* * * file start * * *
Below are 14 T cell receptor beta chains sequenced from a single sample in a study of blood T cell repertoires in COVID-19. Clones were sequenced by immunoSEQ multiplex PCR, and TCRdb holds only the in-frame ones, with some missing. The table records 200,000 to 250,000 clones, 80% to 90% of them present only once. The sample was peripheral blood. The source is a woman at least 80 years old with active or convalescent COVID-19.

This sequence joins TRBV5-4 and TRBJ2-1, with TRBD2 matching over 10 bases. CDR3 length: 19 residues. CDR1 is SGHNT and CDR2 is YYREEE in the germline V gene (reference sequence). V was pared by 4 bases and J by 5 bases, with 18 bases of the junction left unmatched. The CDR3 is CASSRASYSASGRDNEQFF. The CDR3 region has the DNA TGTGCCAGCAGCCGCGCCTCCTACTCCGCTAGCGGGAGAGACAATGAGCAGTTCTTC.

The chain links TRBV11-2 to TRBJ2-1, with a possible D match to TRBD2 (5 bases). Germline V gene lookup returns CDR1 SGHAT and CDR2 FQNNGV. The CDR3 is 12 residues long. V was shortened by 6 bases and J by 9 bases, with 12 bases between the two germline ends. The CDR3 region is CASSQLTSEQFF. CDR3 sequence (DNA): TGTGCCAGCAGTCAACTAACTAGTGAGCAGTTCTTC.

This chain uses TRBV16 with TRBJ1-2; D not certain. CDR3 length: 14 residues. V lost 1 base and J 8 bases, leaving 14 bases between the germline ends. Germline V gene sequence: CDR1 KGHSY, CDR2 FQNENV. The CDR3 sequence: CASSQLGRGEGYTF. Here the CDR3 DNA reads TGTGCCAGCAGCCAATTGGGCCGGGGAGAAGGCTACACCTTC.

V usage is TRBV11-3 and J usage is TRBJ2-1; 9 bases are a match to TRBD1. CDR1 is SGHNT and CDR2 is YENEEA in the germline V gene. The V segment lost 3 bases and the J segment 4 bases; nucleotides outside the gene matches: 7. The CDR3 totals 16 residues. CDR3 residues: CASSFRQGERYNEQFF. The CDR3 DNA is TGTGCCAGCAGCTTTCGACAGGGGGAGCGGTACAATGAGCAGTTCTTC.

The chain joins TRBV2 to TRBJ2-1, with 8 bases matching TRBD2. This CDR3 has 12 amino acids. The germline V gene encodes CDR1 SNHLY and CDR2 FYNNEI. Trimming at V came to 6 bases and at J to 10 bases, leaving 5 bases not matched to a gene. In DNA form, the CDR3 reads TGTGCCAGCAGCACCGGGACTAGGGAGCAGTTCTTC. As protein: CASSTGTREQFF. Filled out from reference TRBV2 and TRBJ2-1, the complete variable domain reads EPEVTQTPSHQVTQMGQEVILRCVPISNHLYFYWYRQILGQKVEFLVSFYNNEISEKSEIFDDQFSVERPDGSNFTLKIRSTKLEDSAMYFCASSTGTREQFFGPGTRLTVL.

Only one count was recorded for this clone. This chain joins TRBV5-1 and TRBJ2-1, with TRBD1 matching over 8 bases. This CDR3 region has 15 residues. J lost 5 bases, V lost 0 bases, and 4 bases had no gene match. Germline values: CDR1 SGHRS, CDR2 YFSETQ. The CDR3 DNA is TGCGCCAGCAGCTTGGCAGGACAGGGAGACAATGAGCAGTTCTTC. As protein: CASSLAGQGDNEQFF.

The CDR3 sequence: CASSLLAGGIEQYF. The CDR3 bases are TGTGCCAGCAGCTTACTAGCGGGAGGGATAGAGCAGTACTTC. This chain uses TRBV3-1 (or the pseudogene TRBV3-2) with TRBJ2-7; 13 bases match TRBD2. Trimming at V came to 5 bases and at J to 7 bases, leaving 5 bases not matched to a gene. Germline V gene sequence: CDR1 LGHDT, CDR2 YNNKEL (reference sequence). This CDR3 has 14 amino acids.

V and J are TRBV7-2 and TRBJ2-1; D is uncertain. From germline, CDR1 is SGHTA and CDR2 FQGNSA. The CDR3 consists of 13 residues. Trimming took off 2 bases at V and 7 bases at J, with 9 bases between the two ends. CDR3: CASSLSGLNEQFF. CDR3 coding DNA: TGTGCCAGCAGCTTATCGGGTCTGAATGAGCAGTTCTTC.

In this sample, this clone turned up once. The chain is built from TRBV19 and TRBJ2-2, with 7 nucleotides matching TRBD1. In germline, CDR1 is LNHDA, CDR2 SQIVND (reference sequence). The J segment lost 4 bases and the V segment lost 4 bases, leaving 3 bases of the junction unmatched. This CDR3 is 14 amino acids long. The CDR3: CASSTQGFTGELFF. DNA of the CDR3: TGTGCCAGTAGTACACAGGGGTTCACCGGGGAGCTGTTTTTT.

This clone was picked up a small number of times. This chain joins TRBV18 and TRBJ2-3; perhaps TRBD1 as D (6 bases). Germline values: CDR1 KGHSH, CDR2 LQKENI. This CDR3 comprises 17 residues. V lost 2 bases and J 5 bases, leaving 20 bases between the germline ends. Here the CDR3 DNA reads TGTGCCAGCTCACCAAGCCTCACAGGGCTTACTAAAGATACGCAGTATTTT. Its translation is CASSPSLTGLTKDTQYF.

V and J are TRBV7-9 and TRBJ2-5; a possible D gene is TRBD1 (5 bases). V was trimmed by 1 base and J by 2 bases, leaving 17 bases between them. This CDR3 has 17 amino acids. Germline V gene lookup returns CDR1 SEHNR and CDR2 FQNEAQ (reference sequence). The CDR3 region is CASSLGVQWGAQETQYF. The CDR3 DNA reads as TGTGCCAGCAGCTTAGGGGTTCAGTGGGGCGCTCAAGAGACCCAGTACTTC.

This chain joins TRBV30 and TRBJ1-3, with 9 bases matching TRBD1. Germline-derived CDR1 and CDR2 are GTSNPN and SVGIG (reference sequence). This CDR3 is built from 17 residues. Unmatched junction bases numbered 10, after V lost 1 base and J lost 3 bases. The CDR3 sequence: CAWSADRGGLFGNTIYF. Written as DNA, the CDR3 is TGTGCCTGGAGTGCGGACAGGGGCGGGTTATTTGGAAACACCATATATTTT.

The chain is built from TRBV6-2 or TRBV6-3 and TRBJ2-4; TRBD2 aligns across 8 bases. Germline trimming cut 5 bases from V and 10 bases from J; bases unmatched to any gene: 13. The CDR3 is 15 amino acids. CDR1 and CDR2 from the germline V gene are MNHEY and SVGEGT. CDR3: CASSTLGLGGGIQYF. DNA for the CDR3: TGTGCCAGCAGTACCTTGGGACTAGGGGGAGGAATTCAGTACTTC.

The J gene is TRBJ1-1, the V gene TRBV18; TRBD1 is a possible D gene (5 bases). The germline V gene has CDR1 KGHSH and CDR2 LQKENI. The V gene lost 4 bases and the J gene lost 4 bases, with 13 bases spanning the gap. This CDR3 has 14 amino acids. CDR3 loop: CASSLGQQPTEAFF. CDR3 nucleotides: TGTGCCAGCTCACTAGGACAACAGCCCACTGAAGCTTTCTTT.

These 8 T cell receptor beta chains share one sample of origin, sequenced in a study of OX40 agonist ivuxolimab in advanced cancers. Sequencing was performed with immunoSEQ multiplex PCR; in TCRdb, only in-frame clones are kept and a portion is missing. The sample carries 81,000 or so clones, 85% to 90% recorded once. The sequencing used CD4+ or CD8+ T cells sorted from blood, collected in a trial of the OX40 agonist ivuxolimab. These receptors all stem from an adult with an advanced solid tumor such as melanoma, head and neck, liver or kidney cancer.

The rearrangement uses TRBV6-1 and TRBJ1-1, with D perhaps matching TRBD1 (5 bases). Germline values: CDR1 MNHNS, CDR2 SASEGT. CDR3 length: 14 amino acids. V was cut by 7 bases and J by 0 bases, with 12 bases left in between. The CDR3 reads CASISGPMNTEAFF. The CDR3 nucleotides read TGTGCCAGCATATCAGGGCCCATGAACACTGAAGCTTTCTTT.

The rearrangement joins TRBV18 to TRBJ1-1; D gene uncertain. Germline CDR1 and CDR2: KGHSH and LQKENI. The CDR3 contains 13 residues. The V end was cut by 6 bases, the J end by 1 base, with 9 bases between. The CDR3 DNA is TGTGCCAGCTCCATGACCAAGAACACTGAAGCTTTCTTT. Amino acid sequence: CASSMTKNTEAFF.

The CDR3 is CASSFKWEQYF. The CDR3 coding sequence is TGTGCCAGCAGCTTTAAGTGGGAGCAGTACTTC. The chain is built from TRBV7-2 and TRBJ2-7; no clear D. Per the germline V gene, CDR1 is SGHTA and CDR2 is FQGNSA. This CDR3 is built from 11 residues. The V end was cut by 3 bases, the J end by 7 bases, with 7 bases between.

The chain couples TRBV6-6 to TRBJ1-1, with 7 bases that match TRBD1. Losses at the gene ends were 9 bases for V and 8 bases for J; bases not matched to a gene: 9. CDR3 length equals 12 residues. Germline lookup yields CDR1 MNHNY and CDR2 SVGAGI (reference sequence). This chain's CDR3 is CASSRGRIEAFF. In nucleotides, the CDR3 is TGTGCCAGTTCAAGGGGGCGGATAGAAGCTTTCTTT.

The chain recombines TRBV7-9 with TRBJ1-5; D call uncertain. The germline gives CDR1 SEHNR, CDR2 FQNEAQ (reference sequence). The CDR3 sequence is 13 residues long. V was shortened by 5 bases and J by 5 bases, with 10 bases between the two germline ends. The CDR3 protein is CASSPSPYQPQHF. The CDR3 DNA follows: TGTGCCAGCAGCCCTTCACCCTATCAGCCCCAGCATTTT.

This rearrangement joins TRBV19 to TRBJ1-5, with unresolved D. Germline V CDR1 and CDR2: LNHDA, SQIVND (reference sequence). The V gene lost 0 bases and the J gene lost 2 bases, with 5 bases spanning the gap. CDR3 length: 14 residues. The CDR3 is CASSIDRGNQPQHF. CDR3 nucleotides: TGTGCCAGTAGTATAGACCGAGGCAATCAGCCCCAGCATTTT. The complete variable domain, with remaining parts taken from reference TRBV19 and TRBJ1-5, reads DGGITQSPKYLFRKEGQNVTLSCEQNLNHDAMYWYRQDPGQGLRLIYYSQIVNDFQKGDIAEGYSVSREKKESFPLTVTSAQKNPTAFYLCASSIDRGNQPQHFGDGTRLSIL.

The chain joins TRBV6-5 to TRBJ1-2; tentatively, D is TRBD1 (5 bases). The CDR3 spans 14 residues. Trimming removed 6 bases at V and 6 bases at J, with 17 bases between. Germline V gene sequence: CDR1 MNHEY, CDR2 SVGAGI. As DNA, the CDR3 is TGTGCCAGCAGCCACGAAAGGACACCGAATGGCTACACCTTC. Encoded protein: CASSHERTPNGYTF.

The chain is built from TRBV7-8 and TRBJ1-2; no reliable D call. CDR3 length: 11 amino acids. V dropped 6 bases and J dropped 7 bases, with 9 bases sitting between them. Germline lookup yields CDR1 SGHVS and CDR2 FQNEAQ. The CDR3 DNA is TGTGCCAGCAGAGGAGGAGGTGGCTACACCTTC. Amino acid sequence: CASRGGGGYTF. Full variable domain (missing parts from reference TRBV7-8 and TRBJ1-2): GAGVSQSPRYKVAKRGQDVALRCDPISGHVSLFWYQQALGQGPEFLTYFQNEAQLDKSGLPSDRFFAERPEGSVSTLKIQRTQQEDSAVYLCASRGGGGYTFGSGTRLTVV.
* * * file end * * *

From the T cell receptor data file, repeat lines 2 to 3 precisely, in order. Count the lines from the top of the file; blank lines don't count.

This sequence joins TRBV5-4 and TRBJ2-1, with TRBD2 matching over 10 bases. CDR3 length: 19 residues. CDR1 is SGHNT and CDR2 is YYREEE in the germline V gene (reference sequence). V was pared by 4 bases and J by 5 bases, with 18 bases of the junction left unmatched. The CDR3 is CASSRASYSASGRDNEQFF. The CDR3 region has the DNA TGTGCCAGCAGCCGCGCCTCCTACTCCGCTAGCGGGAGAGACAATGAGCAGTTCTTC.

The chain links TRBV11-2 to TRBJ2-1, with a possible D match to TRBD2 (5 bases). Germline V gene lookup returns CDR1 SGHAT and CDR2 FQNNGV. The CDR3 is 12 residues long. V was shortened by 6 bases and J by 9 bases, with 12 bases between the two germline ends. The CDR3 region is CASSQLTSEQFF. CDR3 sequence (DNA): TGTGCCAGCAGTCAACTAACTAGTGAGCAGTTCTTC.